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Yay, Baylor Lost, But There’s Another Side to This

There’s a difference between karma and hate.

The school deserves your wrath. The players don’t.
The school deserves your wrath. The players don’t.
Photo by Cooper Neill/Getty Images

Before we get rolling with this morning’s editorial rampage, two quick news bits for your Monday morning.

Game time has been set for the Oklahoma State game on Saturday, and for once it’s not an 11am kickoff. The Bill will be on ABC stations within the Big 12 footprint at 2:30, and on ESPN2 everywhere else. That’s right, K-State gets the dreaded reverse mirror slot this weekend.

Garrett Kroeger at Today’s U says K-State’s improving on offense, and Jesse Ertz “has looked like a Power 5 quarterback”. Feel free to offer your reactions to that comment.

And now, today’s commentary.

Baylor lost to Texas on Saturday, and with the exception of about 100,000 people a nation rejoiced. As we’ll explain, this is simply right and proper, but there’s an ugly aspect to this as well. It’s unfortunate, but there’s no getting around it.

There is no questioning that the acts of sexual violence which were routinely ignored in Waco, and the ignoring itself, are reprehensible. It is absolutely one-hundred percent appropriate to chastise the institution, the football program, and the coaching staff. They deserve it, and most Baylor fans will openly agree.

(But not all, and we’ll get to them in a moment. Oh, we’re gonna get to them.)

That said, the players who are currently on the roster haven’t been accused of anything. They’re just guys who mostly signed on with this program before all this happened, and who for whatever reason haven’t transferred. So when we hear that Texas fans were yelling “Rapists!” at the Baylor players as they ran through the tunnel, or that Texas fans are acting like the Longhorns were some sort of victorious crusaders for justice, there’s really only one reaction.

It’s despicable.

It’s using a terrible situation as a weapon against your rivals. It’s making the victims of sexual violence into a tool with which to abuse the enemy. It trivializes their suffering, it degrades the victim, and it’s really just scummy behavior.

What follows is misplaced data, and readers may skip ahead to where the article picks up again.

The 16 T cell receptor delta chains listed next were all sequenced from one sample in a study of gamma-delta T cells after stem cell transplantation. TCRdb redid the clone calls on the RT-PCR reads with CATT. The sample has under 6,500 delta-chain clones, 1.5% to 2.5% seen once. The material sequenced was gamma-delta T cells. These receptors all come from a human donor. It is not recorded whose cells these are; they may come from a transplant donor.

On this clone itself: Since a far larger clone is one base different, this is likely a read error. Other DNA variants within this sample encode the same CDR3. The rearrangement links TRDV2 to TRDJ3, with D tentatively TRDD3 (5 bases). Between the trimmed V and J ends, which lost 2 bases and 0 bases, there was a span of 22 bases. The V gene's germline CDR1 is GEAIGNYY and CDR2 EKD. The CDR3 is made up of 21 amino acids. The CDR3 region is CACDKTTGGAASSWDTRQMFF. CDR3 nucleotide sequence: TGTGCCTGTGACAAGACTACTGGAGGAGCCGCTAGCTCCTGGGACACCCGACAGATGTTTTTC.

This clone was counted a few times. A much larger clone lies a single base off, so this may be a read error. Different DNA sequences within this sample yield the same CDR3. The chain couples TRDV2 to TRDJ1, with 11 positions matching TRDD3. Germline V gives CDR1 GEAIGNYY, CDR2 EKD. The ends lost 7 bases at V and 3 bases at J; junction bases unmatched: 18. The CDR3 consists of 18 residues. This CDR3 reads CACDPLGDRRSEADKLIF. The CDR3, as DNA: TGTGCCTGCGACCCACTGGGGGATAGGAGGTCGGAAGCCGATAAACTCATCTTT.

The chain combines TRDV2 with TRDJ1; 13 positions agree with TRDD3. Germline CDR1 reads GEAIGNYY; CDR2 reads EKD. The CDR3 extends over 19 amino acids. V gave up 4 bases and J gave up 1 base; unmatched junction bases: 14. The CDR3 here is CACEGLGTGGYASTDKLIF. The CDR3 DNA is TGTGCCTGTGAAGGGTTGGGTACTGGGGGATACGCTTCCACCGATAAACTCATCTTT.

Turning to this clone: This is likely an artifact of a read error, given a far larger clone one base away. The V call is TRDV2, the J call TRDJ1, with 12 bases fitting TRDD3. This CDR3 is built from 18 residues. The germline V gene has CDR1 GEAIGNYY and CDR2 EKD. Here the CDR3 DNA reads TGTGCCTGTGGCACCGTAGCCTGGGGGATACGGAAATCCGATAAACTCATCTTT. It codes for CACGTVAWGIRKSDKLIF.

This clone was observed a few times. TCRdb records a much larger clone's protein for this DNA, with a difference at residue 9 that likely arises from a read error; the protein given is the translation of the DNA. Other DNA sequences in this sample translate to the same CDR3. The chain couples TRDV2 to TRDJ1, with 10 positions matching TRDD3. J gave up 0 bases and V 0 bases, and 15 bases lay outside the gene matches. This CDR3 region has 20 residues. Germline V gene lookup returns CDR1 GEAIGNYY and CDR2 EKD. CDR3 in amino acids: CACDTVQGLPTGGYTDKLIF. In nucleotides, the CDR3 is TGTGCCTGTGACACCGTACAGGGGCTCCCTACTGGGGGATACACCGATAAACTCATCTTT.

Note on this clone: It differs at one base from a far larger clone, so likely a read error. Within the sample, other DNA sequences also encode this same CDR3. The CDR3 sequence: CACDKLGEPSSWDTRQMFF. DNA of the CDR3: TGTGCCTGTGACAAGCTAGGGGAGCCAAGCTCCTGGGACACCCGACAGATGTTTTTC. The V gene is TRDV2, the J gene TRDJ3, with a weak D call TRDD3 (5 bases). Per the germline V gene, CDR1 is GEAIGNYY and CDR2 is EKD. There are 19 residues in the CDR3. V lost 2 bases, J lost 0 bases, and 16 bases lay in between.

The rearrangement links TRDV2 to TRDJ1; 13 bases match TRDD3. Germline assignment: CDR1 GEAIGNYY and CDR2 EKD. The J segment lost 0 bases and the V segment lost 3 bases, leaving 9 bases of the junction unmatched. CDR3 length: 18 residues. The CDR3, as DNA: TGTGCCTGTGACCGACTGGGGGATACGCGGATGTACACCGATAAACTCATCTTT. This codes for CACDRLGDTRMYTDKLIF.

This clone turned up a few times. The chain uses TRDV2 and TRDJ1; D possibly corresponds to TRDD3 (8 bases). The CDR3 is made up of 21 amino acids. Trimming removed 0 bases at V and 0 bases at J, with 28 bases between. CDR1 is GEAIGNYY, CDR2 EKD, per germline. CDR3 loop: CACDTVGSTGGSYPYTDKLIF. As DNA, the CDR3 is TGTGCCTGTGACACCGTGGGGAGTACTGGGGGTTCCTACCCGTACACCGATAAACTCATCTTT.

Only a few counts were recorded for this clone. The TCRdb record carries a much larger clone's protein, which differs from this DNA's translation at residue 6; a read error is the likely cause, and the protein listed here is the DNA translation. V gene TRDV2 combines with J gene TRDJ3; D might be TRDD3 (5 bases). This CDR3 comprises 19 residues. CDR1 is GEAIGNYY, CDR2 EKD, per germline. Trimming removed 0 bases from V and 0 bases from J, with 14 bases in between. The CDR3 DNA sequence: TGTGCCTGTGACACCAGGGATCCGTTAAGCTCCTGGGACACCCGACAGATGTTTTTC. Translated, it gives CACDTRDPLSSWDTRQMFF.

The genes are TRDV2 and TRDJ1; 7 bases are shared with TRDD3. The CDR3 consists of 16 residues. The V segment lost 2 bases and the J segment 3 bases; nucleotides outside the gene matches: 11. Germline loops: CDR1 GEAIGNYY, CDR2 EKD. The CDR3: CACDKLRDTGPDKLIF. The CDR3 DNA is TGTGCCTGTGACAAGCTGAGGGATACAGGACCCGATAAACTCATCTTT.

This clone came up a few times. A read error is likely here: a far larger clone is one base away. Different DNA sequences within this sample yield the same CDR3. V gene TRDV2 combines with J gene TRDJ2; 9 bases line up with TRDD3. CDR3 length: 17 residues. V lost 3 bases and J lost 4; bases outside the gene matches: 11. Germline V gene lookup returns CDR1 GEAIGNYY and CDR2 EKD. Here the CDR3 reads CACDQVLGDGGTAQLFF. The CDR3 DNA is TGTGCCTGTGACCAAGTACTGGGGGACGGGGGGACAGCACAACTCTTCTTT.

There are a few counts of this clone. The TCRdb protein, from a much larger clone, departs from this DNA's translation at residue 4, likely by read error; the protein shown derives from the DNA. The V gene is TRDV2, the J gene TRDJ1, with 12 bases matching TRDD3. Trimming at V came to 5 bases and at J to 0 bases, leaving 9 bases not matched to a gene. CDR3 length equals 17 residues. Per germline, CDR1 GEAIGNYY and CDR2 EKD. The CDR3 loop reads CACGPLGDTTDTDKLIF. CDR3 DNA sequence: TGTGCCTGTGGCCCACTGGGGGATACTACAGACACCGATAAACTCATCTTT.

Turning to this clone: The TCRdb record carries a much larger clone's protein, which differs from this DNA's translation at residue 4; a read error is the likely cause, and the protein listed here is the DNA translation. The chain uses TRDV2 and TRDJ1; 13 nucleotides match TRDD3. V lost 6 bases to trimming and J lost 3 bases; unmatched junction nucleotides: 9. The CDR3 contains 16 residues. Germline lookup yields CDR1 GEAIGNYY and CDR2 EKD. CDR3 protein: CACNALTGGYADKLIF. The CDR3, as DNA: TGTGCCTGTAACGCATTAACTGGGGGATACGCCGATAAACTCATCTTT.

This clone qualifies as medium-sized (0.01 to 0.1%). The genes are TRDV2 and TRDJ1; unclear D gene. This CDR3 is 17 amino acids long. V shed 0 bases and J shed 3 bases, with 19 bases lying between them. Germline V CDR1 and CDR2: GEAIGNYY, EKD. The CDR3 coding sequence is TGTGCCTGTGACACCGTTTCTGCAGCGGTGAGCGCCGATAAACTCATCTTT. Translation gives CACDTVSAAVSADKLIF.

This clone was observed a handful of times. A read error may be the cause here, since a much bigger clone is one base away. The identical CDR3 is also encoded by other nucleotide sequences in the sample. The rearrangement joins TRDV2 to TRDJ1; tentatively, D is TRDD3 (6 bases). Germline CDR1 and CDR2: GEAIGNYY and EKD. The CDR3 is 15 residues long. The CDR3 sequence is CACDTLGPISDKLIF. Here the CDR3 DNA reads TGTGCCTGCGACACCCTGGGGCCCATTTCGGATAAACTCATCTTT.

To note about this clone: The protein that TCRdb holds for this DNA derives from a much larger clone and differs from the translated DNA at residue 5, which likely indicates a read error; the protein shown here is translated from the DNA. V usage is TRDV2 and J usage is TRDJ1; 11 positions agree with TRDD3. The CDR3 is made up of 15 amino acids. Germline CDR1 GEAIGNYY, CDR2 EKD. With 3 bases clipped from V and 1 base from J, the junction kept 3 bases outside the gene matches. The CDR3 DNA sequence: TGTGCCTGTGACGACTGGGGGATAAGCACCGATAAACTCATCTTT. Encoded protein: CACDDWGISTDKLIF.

You never, ever, ever do this, people. Football is a game. It is, quite simply, not important enough to use rape as a way to punch your rivals in the face.

In order to explain why so many people are legitimately glad Baylor lost, we have to stress that it’s actually not about the players. The guys in uniform don’t deserve any of this vile garbage, even if you want to argue that they could have transferred. The abuse doesn’t fit the crime in this instance.

That, however, doesn’t take away from the fact that it’s a good thing Baylor lost. Baylor, the institution, stands to gain from the success of its football team, as does the football program itself, in terms of money, prestige, and general all-around happiness. And here’s where the situation becomes difficult, because the football program has actually gotten off scot-free. (The fate of the school itself is, of course, still up in the air, as they’ll certainly be hammered under Title IX.)

Yes, Art Briles was fired. And except for the lunatics who still think Art Briles was fired unfairly, there’s not a soul alive who truly believes that Art Briles was the only person within the football program who failed to do the right thing. But the program still stands, untouched; obviously the absence of Art Briles hasn’t really caused any damage.

So how do you make a football program pay for its sins without shutting it down altogether, or placing draconian sanctions on it such as the NCAA attempted with Penn State only to basically have to undo them later? Well, you can’t.